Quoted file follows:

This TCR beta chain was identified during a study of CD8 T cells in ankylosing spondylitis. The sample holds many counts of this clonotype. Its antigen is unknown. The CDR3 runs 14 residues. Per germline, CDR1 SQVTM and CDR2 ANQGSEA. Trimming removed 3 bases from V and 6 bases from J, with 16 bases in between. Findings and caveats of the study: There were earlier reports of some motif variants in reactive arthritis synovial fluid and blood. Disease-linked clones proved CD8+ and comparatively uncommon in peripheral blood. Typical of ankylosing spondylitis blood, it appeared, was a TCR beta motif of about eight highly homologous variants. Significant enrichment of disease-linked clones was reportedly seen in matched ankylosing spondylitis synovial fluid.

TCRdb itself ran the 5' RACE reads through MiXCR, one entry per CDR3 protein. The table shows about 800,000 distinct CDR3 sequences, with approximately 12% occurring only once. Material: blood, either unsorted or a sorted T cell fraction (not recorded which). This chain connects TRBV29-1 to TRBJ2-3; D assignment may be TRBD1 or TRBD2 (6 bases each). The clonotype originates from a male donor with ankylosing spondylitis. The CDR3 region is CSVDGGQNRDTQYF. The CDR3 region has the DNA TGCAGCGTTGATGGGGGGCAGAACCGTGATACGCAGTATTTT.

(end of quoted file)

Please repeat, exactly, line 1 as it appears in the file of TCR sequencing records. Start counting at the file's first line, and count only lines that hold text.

This TCR beta chain was identified during a study of CD8 T cells in ankylosing spondylitis. The sample holds many counts of this clonotype. Its antigen is unknown. The CDR3 runs 14 residues. Per germline, CDR1 SQVTM and CDR2 ANQGSEA. Trimming removed 3 bases from V and 6 bases from J, with 16 bases in between. Findings and caveats of the study: There were earlier reports of some motif variants in reactive arthritis synovial fluid and blood. Disease-linked clones proved CD8+ and comparatively uncommon in peripheral blood. Typical of ankylosing spondylitis blood, it appeared, was a TCR beta motif of about eight highly homologous variants. Significant enrichment of disease-linked clones was reportedly seen in matched ankylosing spondylitis synovial fluid.